It occurs to me that stability in how countries poll in world values surveys is an argument against the idea that the world is inevitably going to become liberal.There are changes in wording in most of the survey questions by wave (that is, years in which surveys were conducted), but there is quite a bit of consistent overlap in a section over how justifiable certain "hot button" social behaviors are. The number of countries participating picks up enough in the 1990-1991 wave (before that, the pickings are pretty sparse) to make comparisons to the most recent 2005-2008 wave. This 1990-1991 wave corresponds fairly closely with the "end of history" predicted by Francis Fukuyama, when all countries were predicted to be moving inexorably towards liberal democracy.
The following tables show the mean responses of survey participants by country in the 90-91 wave, the 05-08 wave, and the shift in mean score over that decade and a half time period, by social issue. All questions ask respondents how often they feel the behavior in question is justifiable, with potential answers on a 10-point scale ranging from "never justifiable" (1) to "always justifiable" (10). So the higher the score, the more liberal a country's population is. If a country's values have liberalized (which, in the context of this post, refers to the freedom of the individual to choose to behave however he pleases) over time, the result is a positive number in the last column. Conversely, if the country has become less liberalized, the number will be negative.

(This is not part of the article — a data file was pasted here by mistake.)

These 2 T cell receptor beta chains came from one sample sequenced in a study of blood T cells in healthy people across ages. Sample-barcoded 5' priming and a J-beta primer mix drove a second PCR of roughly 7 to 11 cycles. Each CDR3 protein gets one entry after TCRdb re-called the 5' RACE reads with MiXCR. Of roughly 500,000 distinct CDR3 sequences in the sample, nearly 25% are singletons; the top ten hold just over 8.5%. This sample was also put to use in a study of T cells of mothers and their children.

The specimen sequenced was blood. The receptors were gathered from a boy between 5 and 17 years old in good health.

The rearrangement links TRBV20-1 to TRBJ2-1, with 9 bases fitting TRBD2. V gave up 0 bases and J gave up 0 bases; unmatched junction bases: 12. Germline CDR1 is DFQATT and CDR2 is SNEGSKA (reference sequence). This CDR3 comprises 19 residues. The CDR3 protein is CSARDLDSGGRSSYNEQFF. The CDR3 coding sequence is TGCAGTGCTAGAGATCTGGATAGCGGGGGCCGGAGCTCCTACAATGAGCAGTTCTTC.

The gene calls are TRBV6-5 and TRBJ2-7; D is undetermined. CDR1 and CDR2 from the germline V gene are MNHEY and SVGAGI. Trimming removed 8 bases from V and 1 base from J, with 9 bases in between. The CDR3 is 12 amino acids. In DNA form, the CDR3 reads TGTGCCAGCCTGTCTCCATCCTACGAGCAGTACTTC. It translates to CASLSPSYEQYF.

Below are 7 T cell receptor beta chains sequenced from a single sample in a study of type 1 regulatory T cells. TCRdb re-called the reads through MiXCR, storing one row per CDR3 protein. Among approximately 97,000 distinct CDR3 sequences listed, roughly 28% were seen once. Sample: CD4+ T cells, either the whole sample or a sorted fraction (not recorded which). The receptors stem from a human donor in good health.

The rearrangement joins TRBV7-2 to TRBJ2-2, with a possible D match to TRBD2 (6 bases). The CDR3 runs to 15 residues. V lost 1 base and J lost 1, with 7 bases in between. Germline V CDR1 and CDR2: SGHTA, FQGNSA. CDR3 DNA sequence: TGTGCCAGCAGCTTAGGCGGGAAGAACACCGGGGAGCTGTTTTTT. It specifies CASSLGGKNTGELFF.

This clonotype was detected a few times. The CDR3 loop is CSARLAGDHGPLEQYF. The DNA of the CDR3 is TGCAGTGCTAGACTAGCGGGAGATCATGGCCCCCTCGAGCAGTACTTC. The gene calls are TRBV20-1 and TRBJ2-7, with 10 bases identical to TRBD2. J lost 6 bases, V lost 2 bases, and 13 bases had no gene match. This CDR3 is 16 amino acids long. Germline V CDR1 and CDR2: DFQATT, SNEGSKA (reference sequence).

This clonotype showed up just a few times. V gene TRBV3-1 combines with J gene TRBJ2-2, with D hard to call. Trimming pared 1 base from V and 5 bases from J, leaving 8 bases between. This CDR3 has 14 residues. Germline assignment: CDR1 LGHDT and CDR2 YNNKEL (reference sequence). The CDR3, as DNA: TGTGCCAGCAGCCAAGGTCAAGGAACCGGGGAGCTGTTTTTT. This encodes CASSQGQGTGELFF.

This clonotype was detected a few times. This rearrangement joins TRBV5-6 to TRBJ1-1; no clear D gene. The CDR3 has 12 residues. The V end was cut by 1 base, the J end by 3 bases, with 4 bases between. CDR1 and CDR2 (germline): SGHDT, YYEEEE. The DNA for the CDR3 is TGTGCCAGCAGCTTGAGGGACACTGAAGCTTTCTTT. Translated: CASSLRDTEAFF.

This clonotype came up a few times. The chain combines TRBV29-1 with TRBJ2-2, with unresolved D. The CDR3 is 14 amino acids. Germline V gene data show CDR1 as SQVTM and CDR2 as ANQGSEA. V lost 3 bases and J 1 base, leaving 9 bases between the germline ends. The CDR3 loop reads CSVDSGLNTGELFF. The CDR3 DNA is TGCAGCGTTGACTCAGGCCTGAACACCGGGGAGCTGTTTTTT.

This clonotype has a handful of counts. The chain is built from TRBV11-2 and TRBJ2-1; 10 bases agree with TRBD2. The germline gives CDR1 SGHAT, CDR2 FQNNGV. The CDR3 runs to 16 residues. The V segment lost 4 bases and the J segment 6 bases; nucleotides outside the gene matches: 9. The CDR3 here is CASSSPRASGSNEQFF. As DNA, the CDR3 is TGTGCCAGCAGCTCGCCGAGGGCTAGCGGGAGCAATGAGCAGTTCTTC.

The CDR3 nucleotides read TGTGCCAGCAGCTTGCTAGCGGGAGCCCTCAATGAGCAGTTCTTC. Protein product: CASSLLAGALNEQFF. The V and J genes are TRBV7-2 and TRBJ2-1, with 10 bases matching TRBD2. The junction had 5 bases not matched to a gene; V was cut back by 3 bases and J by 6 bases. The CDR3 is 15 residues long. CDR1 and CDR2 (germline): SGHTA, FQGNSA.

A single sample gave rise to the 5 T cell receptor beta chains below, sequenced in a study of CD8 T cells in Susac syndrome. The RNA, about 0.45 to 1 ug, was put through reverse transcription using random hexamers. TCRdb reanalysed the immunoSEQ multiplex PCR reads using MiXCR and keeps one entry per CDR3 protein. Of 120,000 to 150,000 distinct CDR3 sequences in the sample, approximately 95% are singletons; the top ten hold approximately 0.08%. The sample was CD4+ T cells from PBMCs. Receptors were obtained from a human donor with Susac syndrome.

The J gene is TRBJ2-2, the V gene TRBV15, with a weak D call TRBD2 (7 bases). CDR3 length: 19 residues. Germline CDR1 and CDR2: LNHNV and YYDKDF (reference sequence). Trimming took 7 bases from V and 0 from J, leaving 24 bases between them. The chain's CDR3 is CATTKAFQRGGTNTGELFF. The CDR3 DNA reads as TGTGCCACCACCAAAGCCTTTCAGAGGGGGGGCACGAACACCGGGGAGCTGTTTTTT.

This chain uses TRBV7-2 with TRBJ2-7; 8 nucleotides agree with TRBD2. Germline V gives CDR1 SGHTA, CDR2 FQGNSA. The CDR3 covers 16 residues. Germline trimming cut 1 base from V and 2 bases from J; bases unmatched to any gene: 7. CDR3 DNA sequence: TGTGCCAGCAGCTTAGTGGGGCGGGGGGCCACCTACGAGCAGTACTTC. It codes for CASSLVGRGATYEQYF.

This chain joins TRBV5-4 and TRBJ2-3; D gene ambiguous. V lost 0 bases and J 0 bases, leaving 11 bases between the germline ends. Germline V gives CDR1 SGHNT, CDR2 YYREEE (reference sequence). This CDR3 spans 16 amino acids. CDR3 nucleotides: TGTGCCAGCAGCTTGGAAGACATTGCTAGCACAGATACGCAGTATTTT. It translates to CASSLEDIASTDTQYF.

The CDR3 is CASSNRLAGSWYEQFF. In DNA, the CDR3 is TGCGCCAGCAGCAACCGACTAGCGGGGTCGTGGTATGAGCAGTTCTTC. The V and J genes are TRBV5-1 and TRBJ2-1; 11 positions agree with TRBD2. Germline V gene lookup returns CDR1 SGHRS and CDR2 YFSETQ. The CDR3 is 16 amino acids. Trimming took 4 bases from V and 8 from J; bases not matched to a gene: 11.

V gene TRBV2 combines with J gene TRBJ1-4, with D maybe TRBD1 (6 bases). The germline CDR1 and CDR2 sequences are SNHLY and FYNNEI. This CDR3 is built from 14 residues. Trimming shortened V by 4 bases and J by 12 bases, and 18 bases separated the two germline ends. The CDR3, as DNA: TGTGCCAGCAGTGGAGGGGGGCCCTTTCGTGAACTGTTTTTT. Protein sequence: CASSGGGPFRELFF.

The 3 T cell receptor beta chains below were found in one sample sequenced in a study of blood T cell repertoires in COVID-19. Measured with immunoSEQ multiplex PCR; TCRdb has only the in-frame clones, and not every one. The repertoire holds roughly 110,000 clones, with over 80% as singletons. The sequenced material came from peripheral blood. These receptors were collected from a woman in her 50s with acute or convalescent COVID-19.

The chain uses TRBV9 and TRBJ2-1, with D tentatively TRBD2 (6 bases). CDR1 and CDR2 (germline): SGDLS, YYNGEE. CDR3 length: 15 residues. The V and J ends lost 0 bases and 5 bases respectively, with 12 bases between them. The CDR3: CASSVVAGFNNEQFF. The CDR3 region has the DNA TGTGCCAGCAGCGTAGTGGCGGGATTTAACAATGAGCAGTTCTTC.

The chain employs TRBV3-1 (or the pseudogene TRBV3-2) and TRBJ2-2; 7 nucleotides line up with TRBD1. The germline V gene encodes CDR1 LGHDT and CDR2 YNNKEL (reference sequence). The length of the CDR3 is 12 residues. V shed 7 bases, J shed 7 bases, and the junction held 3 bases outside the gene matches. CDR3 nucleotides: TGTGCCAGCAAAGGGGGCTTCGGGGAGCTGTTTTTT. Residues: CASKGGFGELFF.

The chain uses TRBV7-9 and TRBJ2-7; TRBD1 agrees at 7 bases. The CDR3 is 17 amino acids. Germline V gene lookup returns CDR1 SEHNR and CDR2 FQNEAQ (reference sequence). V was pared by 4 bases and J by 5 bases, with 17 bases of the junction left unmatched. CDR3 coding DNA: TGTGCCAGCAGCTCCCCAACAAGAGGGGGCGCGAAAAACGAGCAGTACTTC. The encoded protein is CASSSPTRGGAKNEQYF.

There are data for 26 countries in both waves, though Slovenia is not included in any of the proceeding tables*. The WVS is mostly populated by affluent, first-world countries, especially in the earlier waves, so the only Islamic representative is Turkey:
|Claiming government benefits||90-91||05-08||Change|
One standard deviation is 2.7 points, so the average Mexican resident is two-thirds of one SD further to the left (that is, at about the 72nd percentile of the US distribution) than the average American is. Yet another argument free market libertarians should employ when clamoring for open borders!
It's in the European welfare states like Finland and France--where liberalism has been normative for the longest--where the most backsliding has taken place. In most countries though, there has been a moderate shift towards liberalism.
|Someone accepting a bribe||90-91||05-08||Change|
One SD is 1.6 points. Public positions on bribery have held fairly steady since the collapse of communism, although to the extent that they've moved at all, it's been in a liberal direction everywhere except some of Europe's more corrupt countries, our neighbor to the south, and surprisingly, the Netherlands.
One SD is 3.5 points. It's not just in the US where the legalization of same-sex marriage appears to be an inevitability. There has been a veritable worldwide shifting in moral perceptions of homosexuality in less than one generation, with the only countries holding the line against a rain of fire and brimstone being the Catholic stronghold of Italy and Muslim Turkey (well, perceptions among the Dutch have remained constant, but are coming from a position that was already very tolerant towards homosexuality). Turkey, along with China, is far less tolerant of homosexuality than the rest of the countries represented are.
One SD is 2.8 points. The world's oldest profession is seeing many of its modern objectors falling away, as positions on prostitution have become more liberalized in nearly every country surveyed, with Finland the one glaring exception. Again we see that positions in China and Turkey have moved very little over the time period.
One SD is 3.1 points. As liberalism traipses across the globe, it gets tripped up on the issue of abortion. While many social conservatives in the US despair of what they perceive to be an abandonment of values at home, the moral trajectory of abortion is far less clear than it is of homosexuality.